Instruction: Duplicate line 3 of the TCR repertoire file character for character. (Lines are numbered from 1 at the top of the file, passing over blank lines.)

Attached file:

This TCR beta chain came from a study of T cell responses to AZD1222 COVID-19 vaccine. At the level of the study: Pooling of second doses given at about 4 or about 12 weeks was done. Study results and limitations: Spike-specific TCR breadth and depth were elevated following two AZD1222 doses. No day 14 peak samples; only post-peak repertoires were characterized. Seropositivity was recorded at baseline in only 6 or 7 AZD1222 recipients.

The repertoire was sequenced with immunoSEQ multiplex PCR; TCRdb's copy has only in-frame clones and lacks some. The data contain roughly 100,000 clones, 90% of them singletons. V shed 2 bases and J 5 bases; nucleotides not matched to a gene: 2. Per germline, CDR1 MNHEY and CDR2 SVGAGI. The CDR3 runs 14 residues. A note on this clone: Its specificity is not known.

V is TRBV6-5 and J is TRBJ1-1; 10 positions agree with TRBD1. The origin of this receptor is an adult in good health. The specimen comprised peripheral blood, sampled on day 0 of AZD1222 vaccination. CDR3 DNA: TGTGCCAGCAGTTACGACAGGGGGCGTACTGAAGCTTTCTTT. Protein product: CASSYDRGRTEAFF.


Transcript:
V is TRBV6-5 and J is TRBJ1-1; 10 positions agree with TRBD1. The origin of this receptor is an adult in good health. The specimen comprised peripheral blood, sampled on day 0 of AZD1222 vaccination. CDR3 DNA: TGTGCCAGCAGTTACGACAGGGGGCGTACTGAAGCTTTCTTT. Protein product: CASSYDRGRTEAFF.